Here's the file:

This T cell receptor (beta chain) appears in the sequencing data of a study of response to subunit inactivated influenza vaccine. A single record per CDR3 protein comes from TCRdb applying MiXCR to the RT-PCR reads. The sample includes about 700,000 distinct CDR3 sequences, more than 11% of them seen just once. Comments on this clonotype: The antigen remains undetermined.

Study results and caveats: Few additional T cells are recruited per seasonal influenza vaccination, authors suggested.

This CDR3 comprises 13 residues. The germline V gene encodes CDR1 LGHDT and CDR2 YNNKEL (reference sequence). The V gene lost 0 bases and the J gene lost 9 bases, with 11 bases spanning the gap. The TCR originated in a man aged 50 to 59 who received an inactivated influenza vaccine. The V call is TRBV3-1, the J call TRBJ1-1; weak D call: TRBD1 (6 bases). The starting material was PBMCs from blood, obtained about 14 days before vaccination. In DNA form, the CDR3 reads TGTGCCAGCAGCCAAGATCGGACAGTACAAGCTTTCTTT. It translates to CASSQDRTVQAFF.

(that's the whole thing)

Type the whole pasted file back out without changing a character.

This T cell receptor (beta chain) appears in the sequencing data of a study of response to subunit inactivated influenza vaccine. A single record per CDR3 protein comes from TCRdb applying MiXCR to the RT-PCR reads. The sample includes about 700,000 distinct CDR3 sequences, more than 11% of them seen just once. Comments on this clonotype: The antigen remains undetermined.

Study results and caveats: Few additional T cells are recruited per seasonal influenza vaccination, authors suggested.

This CDR3 comprises 13 residues. The germline V gene encodes CDR1 LGHDT and CDR2 YNNKEL (reference sequence). The V gene lost 0 bases and the J gene lost 9 bases, with 11 bases spanning the gap. The TCR originated in a man aged 50 to 59 who received an inactivated influenza vaccine. The V call is TRBV3-1, the J call TRBJ1-1; weak D call: TRBD1 (6 bases). The starting material was PBMCs from blood, obtained about 14 days before vaccination. In DNA form, the CDR3 reads TGTGCCAGCAGCCAAGATCGGACAGTACAAGCTTTCTTT. It translates to CASSQDRTVQAFF.